Awards and recognition

Selected works


Short-story collection

Play collection

Essay collection

Plays and musicals


See also

Further reading


  1. ^ "Earl Lovelace", Encyclopædia Britannica.
  2. ^ a b Bernardine Evaristo, "Is Just a Movie by Earl Lovelace – review. An incisive and witty portrait of Trinidadian society...", The Guardian (London), 29 January 2011.
  3. ^ Paul Linndo (20 November 2016). "Lovelace shows new works". Trinidad Guardian.
  4. ^ a b "Earl Lovelace", Best of Trinidad.
  5. ^ a b c d e Ken Ramchand (January–February 1999). "Trinidad's Earl Lovelace: Watching the Landscape of this Island". Caribbean Beat. No. 35. Retrieved 12 April 2021.
  6. ^ "Cultural Icons: Earl Lovelace" Archived 2016-03-03 at the Wayback Machine, Ministry of the Arts and Multiculturalism, Government of the Republic of Trinidad and Tobago.
  7. ^ Peter Richards, "Carifesta Overcomes a Comedy of Errors", Inter Press Service, 11 October 2006.
  8. ^ "Carifesta IX in Trinidad", The Junction Blog, September 17, 2006.
  9. ^ "Some Poetry News – CARIFESTA", Scavella's Blogsphere, 7 October 2006.
  10. ^ "St. Lucia expected to participate in 4th Congress of Caribbean Writers in Guadeloupe", St. Lucia News Online, 7 April 2015.
  11. ^ AirBourne, "4th edition of the Congress of Caribbean Writers, one of the most 'popular' editions ever!", Bajan Reporter, 28 April 2015.
  12. ^ Verdel Bishop, "A place for Lovelace", Trinidad Express Newspapers, 7 April 2014.
  13. ^ Katy Stickland, "Lovelace – ‘A Writer in his Place’" Archived 30 December 2014 at archive.today, Tobago News, 12 October 2014.
  14. ^ Shereen Ali, "Bocas Lit Fest pays tribute to Earl Lovelace", Trinidad and Tobago Guardian, 3 July 2015.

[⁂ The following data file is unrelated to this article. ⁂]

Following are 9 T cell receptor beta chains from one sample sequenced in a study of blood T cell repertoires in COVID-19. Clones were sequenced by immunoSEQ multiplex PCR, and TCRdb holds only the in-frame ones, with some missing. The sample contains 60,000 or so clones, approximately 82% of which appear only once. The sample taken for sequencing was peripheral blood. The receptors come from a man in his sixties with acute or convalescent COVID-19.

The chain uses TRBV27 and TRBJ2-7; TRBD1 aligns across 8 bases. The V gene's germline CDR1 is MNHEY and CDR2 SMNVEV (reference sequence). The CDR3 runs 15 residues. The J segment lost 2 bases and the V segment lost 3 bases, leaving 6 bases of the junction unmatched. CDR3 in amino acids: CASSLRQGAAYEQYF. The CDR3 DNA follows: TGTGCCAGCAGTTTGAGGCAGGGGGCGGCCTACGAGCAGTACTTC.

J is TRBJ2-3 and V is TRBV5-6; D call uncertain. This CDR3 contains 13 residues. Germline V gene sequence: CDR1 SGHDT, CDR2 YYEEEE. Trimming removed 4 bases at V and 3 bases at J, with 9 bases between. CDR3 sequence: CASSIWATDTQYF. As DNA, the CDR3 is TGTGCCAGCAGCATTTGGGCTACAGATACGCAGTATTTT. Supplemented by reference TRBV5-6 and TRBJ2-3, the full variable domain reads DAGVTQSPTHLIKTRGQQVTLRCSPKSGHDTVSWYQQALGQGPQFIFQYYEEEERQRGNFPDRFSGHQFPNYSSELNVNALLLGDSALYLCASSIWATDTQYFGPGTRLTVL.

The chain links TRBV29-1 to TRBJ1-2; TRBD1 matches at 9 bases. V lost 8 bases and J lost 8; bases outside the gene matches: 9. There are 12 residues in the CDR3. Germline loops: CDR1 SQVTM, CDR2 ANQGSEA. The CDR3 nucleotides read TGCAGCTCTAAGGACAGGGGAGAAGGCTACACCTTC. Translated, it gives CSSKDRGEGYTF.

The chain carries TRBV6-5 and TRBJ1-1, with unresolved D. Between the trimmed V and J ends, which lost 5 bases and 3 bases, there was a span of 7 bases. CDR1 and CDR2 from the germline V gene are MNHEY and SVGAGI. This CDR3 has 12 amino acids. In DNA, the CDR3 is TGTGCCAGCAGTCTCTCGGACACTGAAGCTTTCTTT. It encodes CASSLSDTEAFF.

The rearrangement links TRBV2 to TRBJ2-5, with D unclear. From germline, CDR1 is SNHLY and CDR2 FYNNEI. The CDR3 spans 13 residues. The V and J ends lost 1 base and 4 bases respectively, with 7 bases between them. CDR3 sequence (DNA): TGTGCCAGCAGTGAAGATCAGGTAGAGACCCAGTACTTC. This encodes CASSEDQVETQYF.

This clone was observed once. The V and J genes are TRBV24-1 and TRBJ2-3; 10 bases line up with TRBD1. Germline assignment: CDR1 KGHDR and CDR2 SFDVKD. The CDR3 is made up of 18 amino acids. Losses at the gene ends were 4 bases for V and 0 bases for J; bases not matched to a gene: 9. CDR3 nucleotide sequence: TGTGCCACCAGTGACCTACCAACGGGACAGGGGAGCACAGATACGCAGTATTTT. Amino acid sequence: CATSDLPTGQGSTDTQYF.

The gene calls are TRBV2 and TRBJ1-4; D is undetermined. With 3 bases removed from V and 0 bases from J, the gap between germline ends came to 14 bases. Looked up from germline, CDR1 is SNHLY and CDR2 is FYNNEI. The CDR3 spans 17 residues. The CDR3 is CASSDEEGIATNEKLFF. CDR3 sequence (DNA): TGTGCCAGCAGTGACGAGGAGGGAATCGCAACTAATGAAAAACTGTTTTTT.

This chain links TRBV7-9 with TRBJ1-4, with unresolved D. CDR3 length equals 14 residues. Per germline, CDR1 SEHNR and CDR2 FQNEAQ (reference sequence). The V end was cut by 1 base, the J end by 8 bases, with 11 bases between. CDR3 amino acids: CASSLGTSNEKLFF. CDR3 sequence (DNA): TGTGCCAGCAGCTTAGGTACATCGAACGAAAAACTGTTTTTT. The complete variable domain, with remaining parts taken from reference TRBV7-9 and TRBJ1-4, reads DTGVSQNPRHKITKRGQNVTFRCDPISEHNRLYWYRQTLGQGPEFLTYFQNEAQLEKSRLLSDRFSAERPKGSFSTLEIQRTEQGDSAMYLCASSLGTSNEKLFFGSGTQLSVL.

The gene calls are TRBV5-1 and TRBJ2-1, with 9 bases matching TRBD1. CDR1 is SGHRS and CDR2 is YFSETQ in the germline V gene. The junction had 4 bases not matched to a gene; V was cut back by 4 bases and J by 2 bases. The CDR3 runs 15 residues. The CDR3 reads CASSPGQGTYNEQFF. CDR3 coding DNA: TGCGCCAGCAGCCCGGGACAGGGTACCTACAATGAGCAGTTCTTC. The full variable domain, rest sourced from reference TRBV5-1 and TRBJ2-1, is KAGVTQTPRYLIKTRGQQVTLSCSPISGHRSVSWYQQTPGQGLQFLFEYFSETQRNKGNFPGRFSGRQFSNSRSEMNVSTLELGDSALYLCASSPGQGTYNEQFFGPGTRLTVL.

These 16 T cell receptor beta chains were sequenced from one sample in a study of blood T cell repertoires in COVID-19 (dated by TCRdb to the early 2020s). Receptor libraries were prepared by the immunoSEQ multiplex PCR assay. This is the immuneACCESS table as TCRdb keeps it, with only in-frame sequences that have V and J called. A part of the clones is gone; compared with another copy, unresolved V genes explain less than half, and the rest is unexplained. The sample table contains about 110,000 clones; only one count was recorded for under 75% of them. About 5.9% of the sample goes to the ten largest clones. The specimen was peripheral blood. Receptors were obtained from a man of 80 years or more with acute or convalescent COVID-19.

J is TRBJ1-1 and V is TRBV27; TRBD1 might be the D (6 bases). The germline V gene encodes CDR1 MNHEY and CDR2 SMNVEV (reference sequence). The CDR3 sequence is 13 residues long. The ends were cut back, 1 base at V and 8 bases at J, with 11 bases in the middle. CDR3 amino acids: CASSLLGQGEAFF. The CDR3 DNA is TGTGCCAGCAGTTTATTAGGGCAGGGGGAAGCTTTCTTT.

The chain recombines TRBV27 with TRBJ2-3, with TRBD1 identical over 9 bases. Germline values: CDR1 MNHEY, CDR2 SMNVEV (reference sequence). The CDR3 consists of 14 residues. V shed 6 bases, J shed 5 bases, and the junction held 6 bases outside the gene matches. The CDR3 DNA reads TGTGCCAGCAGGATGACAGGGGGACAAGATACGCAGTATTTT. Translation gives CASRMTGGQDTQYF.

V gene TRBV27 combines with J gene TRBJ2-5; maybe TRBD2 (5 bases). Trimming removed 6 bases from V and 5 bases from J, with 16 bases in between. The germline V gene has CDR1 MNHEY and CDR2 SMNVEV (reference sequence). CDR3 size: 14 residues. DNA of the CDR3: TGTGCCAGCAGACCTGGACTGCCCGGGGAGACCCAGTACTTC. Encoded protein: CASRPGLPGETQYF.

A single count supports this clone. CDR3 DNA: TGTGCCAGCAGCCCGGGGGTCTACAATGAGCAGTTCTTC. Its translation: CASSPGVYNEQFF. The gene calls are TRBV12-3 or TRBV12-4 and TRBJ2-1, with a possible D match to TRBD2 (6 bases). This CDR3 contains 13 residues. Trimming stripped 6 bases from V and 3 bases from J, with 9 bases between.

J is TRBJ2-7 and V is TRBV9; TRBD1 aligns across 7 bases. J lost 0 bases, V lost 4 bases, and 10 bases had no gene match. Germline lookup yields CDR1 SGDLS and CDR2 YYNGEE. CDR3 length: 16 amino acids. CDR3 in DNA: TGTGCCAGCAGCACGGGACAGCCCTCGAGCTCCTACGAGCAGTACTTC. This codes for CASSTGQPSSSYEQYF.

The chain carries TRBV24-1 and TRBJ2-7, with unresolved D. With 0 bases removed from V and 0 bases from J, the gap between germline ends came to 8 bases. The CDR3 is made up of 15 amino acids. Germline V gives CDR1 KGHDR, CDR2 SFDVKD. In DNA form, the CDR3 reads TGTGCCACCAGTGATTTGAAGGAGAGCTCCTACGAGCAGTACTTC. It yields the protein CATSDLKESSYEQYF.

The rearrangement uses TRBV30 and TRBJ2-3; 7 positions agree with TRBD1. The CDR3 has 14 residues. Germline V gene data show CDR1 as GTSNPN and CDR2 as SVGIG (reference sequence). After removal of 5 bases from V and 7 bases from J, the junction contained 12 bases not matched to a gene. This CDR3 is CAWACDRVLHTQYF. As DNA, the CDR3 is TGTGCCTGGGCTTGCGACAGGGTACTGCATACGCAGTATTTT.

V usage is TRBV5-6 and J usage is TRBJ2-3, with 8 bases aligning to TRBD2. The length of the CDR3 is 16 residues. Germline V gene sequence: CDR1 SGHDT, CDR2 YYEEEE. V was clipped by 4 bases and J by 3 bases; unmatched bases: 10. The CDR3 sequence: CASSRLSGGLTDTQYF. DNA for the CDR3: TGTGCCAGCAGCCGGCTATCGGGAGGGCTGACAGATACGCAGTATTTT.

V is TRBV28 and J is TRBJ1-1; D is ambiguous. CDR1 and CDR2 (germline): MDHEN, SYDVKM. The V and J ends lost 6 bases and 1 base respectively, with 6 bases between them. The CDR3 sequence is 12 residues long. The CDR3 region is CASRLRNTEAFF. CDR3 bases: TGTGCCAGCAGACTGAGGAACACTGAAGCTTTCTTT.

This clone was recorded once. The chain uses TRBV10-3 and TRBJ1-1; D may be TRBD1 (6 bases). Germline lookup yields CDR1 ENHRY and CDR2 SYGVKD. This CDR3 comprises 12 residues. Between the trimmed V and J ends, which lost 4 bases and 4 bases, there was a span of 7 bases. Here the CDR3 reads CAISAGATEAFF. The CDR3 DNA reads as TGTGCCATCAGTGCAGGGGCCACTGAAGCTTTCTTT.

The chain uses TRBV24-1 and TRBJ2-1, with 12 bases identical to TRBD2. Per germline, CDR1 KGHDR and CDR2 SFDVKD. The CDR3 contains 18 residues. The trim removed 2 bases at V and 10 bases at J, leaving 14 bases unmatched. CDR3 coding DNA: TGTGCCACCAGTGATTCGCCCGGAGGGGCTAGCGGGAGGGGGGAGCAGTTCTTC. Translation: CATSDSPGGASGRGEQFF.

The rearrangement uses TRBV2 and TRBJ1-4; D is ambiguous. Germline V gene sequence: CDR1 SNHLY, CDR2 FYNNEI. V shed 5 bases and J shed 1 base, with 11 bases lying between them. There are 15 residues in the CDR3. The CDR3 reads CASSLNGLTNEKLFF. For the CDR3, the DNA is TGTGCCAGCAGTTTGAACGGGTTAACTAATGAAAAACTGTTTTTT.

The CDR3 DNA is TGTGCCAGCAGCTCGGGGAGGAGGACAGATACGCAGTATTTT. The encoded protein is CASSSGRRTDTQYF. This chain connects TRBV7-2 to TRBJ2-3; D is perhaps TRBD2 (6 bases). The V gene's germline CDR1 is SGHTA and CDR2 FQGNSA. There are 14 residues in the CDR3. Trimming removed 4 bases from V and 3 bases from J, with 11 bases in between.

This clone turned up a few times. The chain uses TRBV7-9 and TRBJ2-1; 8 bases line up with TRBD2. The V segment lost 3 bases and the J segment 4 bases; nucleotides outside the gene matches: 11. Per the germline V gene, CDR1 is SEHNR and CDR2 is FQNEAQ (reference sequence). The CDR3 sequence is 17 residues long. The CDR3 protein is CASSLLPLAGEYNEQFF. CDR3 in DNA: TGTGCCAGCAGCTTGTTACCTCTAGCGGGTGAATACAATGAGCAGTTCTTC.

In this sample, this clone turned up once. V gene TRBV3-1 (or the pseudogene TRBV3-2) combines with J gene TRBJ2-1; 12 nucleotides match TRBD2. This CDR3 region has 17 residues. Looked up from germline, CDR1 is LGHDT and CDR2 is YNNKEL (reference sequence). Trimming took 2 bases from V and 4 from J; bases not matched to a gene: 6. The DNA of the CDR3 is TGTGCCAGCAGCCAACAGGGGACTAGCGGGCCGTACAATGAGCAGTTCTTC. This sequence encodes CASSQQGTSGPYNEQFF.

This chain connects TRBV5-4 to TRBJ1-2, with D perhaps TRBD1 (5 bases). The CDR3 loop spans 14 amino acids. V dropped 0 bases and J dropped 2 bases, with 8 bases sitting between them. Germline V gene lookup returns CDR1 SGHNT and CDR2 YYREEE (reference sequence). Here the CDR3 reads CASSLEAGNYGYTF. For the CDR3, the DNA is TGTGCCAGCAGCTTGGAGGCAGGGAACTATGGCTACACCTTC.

15. ^ Funso Aiyejina, Earl Lovelace (Caribbean Biography Series, University of the West Indies Press, 2017, ISBN 978-976-640-627-1.
  16. ^ Glenville Ashby, "The Portrait Of An Icon" (review), The Gleaner (Jamaica), 17 February 2019.
  17. ^ C. L. R. James, Journal of Commonwealth Literature, July 1969, no. 7, p. 79, quoted by Kenneth Ramchand, "Trinidad’s Earl Lovelace: Watching the Landscape of this Island", Caribbean Beat, Issue 35, January/ February 1999.
  18. ^ "The Dragon Can't Dance". Kirkus Reviews. 1 February 1998. Retrieved 13 April 2021.
  19. ^ a b Ian Thomson (26 March 2011). "Is Just a Movie". The Financial Times.
  20. ^ Helen Hayward (4 January 2019). "Those who leave". The TLS.
  21. ^ "Salt". Publishers Weekly. 3 March 1997. Retrieved 13 April 2021.
  22. ^ "The OCM Bocas Prize for Caribbean Literature 2012", NGC Bocas Lit Fest, 2012.
  23. ^ "Earl Lovelace manuscripts SC64". uwispace.sta.uwi.edu. Retrieved 2020-09-16.
  24. ^ Cover of US edition of Salt. Archived 4 February 2013 at archive.today
  25. ^ Joebell and America page Archived 2 May 2014 at the Wayback Machine at Caribbean Tales.
  26. ^ Jeremy Kay, "Asha Lovelace, 'The Dragon Can’t Dance'", Screen Daily, 26 September 2015.
  27. ^ Julien Neaves (10 March 2021). "Earl Lovelace's 'Joebell and America' is a Small Story about a Big Dreamer (Trinidad and Tobago)". RedMangoReviews.
  28. ^ Earl Lovelace biography Archived 30 September 2007 at the Wayback Machine, British Council, Literature.
  29. ^ 1998 Shortlist Archived 21 April 2013 at the Wayback Machine, International IMPAC Dublin Literary Award.
  30. ^ Lasana M. Sekou, "George Lamming awarded in Cuba; Derek Walcott wins in Trinidad; Earl Lovelace leads in Guadeloupe", Bahamas Weekly, 9 May 2011.
  31. ^ Maia Chung, "Earl Lovelace Pushes For Literary Unity", The Gleaner, 29 May 2011.
  32. ^ "Lovelace cops US$10,000 Bocas prize", Trinidad Express Newspapers, 27 April 2012.
  33. ^ "Lovelace savours Lit Fest victory" Archived 2012-05-04 at the Wayback Machine, Trinidad Express Newspapers, 29 April 2012.
  34. ^ "Writers honoured at Caribbean-Canadian Literary Awards" Archived 21 January 2013 at the Wayback Machine, Share, 1 November 2012.
  35. ^ Neil Armstrong, "Olive Senior And Earl Lovelace Honoured In Toronto", The Gleaner, 16 November 2012.
  36. ^ Zahra Gordon, "Lovelace: Better future lies in confronting present", Trinidad and Tobago Guardian, 17 November 2012.
  37. ^ Earl Lovelace, Edwidge Danticat receive the Presidents Award from St. Martin Book Fair 2018, House of Nehesi Publishers, 12 June 2018.
  38. ^ Asha Lovelace, "George And The Bicycle Pump", Caribbean Tales, 2000.